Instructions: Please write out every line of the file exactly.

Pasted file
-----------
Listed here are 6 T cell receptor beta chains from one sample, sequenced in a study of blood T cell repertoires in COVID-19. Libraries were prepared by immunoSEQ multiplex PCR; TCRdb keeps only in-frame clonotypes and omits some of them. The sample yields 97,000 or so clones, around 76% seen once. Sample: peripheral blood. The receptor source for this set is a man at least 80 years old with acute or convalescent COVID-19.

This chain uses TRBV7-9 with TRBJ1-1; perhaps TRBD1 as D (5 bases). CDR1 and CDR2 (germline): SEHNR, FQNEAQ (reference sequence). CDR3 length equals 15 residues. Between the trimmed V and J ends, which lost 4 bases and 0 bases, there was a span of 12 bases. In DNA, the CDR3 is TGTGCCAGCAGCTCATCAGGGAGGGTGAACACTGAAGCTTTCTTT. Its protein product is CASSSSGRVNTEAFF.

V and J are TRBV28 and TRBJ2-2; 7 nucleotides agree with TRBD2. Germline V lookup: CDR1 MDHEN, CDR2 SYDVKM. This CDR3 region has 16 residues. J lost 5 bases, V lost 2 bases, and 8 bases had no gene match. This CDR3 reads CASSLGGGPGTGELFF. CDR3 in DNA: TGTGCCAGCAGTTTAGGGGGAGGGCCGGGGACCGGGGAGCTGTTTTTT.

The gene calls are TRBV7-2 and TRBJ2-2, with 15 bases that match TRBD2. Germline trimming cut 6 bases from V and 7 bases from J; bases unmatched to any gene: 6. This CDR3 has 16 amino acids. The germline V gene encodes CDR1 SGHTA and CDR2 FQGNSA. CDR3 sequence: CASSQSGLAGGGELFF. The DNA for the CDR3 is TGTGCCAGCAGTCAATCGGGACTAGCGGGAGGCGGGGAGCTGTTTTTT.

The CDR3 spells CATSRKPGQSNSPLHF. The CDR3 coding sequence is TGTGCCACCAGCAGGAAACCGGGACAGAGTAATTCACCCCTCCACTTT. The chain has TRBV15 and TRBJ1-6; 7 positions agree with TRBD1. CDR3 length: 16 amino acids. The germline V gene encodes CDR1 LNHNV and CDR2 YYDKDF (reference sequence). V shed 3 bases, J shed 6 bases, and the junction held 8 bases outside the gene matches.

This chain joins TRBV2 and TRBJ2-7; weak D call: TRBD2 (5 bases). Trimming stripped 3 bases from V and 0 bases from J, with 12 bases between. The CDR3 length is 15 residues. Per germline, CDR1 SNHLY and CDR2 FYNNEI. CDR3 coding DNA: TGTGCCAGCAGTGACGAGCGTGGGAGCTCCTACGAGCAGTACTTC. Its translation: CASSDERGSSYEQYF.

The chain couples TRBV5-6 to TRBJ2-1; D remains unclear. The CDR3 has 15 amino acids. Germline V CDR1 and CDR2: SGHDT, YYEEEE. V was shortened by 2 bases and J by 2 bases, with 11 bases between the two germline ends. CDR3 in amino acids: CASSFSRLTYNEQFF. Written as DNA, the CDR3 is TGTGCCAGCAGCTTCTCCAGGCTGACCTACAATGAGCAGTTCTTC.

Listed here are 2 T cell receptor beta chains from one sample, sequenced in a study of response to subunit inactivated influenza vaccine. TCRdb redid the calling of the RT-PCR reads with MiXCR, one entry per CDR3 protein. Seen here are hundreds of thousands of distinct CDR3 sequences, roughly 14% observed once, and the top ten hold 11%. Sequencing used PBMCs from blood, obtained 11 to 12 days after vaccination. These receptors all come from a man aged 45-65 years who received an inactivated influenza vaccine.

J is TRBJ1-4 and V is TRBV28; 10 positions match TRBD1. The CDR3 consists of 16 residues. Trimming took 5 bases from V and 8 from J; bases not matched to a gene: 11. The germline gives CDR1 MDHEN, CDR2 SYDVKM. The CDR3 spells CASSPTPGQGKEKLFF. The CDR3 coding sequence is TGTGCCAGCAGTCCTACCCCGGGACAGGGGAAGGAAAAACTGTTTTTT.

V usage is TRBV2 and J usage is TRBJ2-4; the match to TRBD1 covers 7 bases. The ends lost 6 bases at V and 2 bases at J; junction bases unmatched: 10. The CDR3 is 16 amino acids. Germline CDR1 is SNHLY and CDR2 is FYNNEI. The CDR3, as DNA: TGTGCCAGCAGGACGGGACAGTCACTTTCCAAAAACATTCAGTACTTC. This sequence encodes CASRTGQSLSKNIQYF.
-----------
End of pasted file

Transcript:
Listed here are 6 T cell receptor beta chains from one sample, sequenced in a study of blood T cell repertoires in COVID-19. Libraries were prepared by immunoSEQ multiplex PCR; TCRdb keeps only in-frame clonotypes and omits some of them. The sample yields 97,000 or so clones, around 76% seen once. Sample: peripheral blood. The receptor source for this set is a man at least 80 years old with acute or convalescent COVID-19.

This chain uses TRBV7-9 with TRBJ1-1; perhaps TRBD1 as D (5 bases). CDR1 and CDR2 (germline): SEHNR, FQNEAQ (reference sequence). CDR3 length equals 15 residues. Between the trimmed V and J ends, which lost 4 bases and 0 bases, there was a span of 12 bases. In DNA, the CDR3 is TGTGCCAGCAGCTCATCAGGGAGGGTGAACACTGAAGCTTTCTTT. Its protein product is CASSSSGRVNTEAFF.

V and J are TRBV28 and TRBJ2-2; 7 nucleotides agree with TRBD2. Germline V lookup: CDR1 MDHEN, CDR2 SYDVKM. This CDR3 region has 16 residues. J lost 5 bases, V lost 2 bases, and 8 bases had no gene match. This CDR3 reads CASSLGGGPGTGELFF. CDR3 in DNA: TGTGCCAGCAGTTTAGGGGGAGGGCCGGGGACCGGGGAGCTGTTTTTT.

The gene calls are TRBV7-2 and TRBJ2-2, with 15 bases that match TRBD2. Germline trimming cut 6 bases from V and 7 bases from J; bases unmatched to any gene: 6. This CDR3 has 16 amino acids. The germline V gene encodes CDR1 SGHTA and CDR2 FQGNSA. CDR3 sequence: CASSQSGLAGGGELFF. The DNA for the CDR3 is TGTGCCAGCAGTCAATCGGGACTAGCGGGAGGCGGGGAGCTGTTTTTT.

The CDR3 spells CATSRKPGQSNSPLHF. The CDR3 coding sequence is TGTGCCACCAGCAGGAAACCGGGACAGAGTAATTCACCCCTCCACTTT. The chain has TRBV15 and TRBJ1-6; 7 positions agree with TRBD1. CDR3 length: 16 amino acids. The germline V gene encodes CDR1 LNHNV and CDR2 YYDKDF (reference sequence). V shed 3 bases, J shed 6 bases, and the junction held 8 bases outside the gene matches.

This chain joins TRBV2 and TRBJ2-7; weak D call: TRBD2 (5 bases). Trimming stripped 3 bases from V and 0 bases from J, with 12 bases between. The CDR3 length is 15 residues. Per germline, CDR1 SNHLY and CDR2 FYNNEI. CDR3 coding DNA: TGTGCCAGCAGTGACGAGCGTGGGAGCTCCTACGAGCAGTACTTC. Its translation: CASSDERGSSYEQYF.

The chain couples TRBV5-6 to TRBJ2-1; D remains unclear. The CDR3 has 15 amino acids. Germline V CDR1 and CDR2: SGHDT, YYEEEE. V was shortened by 2 bases and J by 2 bases, with 11 bases between the two germline ends. CDR3 in amino acids: CASSFSRLTYNEQFF. Written as DNA, the CDR3 is TGTGCCAGCAGCTTCTCCAGGCTGACCTACAATGAGCAGTTCTTC.

Listed here are 2 T cell receptor beta chains from one sample, sequenced in a study of response to subunit inactivated influenza vaccine. TCRdb redid the calling of the RT-PCR reads with MiXCR, one entry per CDR3 protein. Seen here are hundreds of thousands of distinct CDR3 sequences, roughly 14% observed once, and the top ten hold 11%. Sequencing used PBMCs from blood, obtained 11 to 12 days after vaccination. These receptors all come from a man aged 45-65 years who received an inactivated influenza vaccine.

J is TRBJ1-4 and V is TRBV28; 10 positions match TRBD1. The CDR3 consists of 16 residues. Trimming took 5 bases from V and 8 from J; bases not matched to a gene: 11. The germline gives CDR1 MDHEN, CDR2 SYDVKM. The CDR3 spells CASSPTPGQGKEKLFF. The CDR3 coding sequence is TGTGCCAGCAGTCCTACCCCGGGACAGGGGAAGGAAAAACTGTTTTTT.

V usage is TRBV2 and J usage is TRBJ2-4; the match to TRBD1 covers 7 bases. The ends lost 6 bases at V and 2 bases at J; junction bases unmatched: 10. The CDR3 is 16 amino acids. Germline CDR1 is SNHLY and CDR2 is FYNNEI. The CDR3, as DNA: TGTGCCAGCAGGACGGGACAGTCACTTTCCAAAAACATTCAGTACTTC. This sequence encodes CASRTGQSLSKNIQYF.